The concerns about the quality of commercial elemental analysis seem justified when a recent international investigation into the quality of elemental analysis measurements showed that > 15 % of carbon test compounds sent to external companies did not return values within the 0.4 % benchmark, in contradiction to results from a recently calibrated university instrument.4
A large part of the rising objections to elemental analysis concerns its consideration as the ‘standard’ for sample purity and many journals refusing to allow the publication of papers without elemental analysis data within the 0.4 % benchmark. One question is whether the benchmark is too stringent or whether such tests should be required at all.
Other analytical methods like nuclear magnetic resonant (NMR) spectroscopy can provide purity information but also provide spectral information on the composition of the sample. Having full spectral information, rather than just an overall purity number, makes it possible to identify possible contaminants and makes it more difficult to obscure potential issues with sample purity.
While elemental analysis is a more rigorous test of purity than relatively insensitive NMR approaches and elemental analysis works well on very small sample volumes.4 Although the instrumentation is not necessarily straightforward to maintain, elemental analysis is a fairly easy measurement to perform and quick to obtain results from.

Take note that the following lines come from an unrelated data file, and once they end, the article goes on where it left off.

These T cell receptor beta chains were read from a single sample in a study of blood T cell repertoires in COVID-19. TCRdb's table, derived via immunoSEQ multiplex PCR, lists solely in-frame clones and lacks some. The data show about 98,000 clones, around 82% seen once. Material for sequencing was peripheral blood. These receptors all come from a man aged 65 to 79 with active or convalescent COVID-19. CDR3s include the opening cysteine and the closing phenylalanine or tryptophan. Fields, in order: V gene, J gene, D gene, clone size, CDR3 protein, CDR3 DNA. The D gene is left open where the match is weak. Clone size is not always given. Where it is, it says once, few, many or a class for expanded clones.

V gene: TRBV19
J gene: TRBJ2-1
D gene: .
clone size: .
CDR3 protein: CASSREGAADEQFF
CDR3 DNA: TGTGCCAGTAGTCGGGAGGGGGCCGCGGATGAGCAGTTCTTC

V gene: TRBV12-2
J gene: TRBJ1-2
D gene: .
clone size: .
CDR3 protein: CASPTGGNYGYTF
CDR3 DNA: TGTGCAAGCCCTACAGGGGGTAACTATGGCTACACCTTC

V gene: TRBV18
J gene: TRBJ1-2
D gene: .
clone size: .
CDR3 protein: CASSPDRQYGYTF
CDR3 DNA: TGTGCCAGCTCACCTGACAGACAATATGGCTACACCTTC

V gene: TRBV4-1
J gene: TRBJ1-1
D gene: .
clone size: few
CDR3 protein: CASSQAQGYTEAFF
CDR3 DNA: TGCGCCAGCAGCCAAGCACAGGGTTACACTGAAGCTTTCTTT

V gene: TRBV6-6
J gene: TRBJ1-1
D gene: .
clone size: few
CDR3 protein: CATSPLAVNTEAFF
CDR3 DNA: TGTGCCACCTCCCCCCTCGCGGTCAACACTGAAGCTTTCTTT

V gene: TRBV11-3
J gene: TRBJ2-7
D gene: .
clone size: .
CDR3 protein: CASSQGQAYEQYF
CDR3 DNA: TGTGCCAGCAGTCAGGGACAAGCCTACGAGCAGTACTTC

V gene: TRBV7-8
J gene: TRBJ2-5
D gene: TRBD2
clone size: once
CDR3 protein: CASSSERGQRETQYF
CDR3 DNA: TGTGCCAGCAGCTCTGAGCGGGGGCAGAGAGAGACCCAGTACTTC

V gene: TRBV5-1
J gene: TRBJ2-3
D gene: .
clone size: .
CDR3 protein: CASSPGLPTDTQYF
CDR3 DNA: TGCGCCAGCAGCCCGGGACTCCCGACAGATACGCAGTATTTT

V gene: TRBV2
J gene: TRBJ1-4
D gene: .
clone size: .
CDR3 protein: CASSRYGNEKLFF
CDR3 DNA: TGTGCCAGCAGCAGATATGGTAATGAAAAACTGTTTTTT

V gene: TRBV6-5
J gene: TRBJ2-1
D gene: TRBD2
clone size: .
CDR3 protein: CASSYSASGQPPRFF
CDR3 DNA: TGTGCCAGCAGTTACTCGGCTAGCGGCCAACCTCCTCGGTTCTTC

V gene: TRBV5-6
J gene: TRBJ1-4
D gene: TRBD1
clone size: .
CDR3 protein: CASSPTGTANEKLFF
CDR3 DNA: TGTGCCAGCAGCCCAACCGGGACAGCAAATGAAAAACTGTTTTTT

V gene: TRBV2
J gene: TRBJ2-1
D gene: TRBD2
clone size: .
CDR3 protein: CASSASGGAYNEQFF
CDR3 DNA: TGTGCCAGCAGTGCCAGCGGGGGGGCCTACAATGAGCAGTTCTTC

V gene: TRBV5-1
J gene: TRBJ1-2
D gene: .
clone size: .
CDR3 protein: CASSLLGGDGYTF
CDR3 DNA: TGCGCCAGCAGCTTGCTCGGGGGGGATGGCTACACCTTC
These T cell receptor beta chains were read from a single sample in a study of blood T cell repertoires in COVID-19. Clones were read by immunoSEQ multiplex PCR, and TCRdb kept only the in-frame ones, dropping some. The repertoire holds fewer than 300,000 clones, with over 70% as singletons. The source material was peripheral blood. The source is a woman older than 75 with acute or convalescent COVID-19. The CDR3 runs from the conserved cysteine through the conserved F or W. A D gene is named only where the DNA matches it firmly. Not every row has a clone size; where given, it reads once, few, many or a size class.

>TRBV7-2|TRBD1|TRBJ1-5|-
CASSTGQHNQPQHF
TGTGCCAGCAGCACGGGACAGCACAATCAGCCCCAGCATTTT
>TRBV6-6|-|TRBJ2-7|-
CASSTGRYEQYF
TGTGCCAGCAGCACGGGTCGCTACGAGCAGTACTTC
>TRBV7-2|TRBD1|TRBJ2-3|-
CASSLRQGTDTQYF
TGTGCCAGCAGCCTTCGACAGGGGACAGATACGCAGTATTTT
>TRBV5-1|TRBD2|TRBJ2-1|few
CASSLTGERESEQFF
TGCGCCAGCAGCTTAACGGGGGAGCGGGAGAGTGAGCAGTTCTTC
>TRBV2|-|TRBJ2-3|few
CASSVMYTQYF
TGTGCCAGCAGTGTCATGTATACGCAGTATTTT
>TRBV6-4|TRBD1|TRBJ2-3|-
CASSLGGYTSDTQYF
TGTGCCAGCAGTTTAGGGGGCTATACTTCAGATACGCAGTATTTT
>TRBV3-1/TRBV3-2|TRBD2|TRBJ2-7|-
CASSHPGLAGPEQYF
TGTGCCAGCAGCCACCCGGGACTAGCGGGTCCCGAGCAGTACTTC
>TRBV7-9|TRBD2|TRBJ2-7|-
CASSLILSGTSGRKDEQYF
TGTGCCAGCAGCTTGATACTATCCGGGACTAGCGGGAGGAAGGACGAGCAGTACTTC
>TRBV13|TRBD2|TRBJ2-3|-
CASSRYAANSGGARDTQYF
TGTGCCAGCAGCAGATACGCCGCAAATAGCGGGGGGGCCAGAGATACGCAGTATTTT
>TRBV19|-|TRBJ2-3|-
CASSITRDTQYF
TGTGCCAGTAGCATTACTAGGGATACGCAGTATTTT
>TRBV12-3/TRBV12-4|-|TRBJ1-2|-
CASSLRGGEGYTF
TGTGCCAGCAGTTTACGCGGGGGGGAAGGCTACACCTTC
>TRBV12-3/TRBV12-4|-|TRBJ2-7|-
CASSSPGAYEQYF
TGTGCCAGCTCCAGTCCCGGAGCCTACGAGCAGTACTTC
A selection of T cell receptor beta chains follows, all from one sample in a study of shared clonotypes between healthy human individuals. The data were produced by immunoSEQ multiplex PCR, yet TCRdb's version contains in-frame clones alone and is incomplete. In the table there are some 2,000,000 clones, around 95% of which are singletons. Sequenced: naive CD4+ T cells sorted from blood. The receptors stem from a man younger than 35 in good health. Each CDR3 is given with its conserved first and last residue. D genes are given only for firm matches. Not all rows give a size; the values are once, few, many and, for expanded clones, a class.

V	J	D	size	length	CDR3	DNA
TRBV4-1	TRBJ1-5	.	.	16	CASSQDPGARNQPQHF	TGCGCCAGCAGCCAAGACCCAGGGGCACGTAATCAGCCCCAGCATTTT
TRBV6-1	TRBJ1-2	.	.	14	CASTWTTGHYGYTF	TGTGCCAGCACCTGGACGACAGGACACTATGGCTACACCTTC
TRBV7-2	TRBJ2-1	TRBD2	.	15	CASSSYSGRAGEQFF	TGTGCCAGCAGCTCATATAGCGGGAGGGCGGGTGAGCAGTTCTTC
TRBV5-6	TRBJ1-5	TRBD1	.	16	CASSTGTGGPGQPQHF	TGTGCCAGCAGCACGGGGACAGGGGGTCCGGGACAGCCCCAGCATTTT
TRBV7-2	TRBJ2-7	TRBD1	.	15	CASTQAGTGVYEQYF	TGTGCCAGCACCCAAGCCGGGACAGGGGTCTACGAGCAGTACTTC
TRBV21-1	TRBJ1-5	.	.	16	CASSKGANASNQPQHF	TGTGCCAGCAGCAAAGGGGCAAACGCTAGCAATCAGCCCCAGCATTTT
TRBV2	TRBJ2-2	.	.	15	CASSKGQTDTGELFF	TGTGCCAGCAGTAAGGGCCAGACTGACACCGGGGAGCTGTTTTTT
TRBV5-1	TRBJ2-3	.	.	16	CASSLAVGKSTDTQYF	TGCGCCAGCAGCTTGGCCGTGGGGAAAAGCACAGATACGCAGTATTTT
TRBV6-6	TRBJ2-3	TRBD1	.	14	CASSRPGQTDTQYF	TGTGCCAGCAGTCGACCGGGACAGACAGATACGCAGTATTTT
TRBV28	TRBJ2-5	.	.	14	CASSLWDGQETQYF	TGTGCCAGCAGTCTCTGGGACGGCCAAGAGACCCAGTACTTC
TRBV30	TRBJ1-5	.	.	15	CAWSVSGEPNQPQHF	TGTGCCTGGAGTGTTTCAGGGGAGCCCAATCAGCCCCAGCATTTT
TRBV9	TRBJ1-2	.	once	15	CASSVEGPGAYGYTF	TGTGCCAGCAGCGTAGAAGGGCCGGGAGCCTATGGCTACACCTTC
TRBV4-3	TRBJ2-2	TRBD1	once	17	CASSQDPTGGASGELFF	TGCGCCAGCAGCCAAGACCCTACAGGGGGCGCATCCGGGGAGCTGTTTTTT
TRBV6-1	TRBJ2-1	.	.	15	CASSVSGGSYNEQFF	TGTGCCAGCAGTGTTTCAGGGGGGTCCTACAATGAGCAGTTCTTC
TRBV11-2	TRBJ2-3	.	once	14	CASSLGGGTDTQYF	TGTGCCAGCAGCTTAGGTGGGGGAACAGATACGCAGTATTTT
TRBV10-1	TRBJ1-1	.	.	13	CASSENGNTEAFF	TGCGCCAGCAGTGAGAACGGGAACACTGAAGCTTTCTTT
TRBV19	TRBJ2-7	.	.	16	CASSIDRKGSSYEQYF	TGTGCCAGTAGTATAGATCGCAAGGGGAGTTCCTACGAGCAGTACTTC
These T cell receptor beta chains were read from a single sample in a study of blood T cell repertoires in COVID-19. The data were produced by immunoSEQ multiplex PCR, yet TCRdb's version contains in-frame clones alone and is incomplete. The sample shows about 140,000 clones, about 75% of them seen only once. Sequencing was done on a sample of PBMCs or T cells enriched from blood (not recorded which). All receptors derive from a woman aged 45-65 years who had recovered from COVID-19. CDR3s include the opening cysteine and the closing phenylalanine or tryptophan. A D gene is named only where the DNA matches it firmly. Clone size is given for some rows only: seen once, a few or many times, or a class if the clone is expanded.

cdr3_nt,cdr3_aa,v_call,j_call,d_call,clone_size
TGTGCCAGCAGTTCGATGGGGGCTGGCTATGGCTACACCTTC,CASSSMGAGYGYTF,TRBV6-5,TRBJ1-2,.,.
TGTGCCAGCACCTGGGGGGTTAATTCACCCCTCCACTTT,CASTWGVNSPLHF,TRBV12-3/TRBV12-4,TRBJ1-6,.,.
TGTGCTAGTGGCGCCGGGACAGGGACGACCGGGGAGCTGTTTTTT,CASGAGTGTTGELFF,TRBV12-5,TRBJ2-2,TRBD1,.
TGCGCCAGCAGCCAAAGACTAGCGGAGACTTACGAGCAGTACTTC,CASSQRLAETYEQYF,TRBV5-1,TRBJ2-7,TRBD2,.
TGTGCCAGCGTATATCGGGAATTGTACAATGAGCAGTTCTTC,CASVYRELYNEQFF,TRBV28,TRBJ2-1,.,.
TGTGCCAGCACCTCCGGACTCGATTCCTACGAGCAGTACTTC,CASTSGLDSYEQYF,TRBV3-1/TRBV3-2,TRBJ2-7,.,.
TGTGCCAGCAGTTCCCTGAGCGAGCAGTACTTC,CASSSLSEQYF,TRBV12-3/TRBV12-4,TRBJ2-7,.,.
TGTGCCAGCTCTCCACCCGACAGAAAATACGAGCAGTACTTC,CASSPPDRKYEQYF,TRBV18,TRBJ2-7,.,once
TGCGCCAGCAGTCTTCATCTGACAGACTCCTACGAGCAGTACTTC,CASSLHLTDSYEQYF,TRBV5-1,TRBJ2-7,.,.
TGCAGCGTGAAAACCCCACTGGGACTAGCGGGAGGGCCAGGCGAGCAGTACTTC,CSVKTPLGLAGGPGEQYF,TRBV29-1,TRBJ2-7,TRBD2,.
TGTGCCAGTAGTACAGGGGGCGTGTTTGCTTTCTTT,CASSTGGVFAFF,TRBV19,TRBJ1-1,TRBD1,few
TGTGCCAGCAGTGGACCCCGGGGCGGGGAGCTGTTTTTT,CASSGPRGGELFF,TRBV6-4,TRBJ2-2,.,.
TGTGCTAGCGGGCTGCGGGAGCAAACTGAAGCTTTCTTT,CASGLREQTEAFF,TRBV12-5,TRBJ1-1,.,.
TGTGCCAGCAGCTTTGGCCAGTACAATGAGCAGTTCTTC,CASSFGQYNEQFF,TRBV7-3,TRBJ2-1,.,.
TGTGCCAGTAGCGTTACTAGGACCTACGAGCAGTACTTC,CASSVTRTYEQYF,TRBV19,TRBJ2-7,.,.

Some scientists are concerned that poor practice from a few elemental analysis providers is being used to dismiss a technique that does work well and is not a well-justified scientific reason for removing the requirements for elemental analysis information for publication.4 Others feel that the availability of other, more information-rich analytical methods means that journals should be more flexible about requiring elemental analysis data or should reconsider the current 0.4 % requirement.
Regulatory change for external elemental analysis companies and changing certification processes could potentially help improve and eliminate inconsistencies between companies and even within the same service and different technicians. More stringent requirements to provide raw data – something most academic researchers are now subject to – could also help develop an understanding or where and why these analysis problems are arising from.
References and Further Reading
ACS (2023) Author Guidelines. Available at: https://publish.acs.org/publish/author_guidelines,
Kandioller, W., Theiner, J., Keppler, K., & Kowol, C. R. (2022). Elemental analysis : an important purity control but prone to manipulations. Inorganic Chemistry Frontiers, 9, pp. 412–416. https://doi.org/10.1039/d1qi01379c
Proctor, S., Lovera, S., Tomich, A., & Lavallo, V. (2022). Searching for the Truth: Elemental Analysis − A Powerful but Often Poorly Executed Technique. ACS Central Science, 8, pp. 874–876. https://doi.org/10.1021/acscentsci.2c00761
Kuveke, R. E. H., Barwise, L., Ingen, Y. Van, Vashisth, K., Roberts, N. J., Chitnis, S. S., Dutton, J. L., Martin, C. D., & Melen, R. L. (2022). An International Study Evaluating Elemental Analysis. ACS Central Science, 8, pp. 855–863. https://doi.org/10.1021/acscentsci.2c00325
Katsnelson, A. (2022). Chemists Debate the Value of Elemental Analysis. ACS Central Science, 8, pp. 1569–1572. https://doi.org/10.1021/acscentsci.2c01438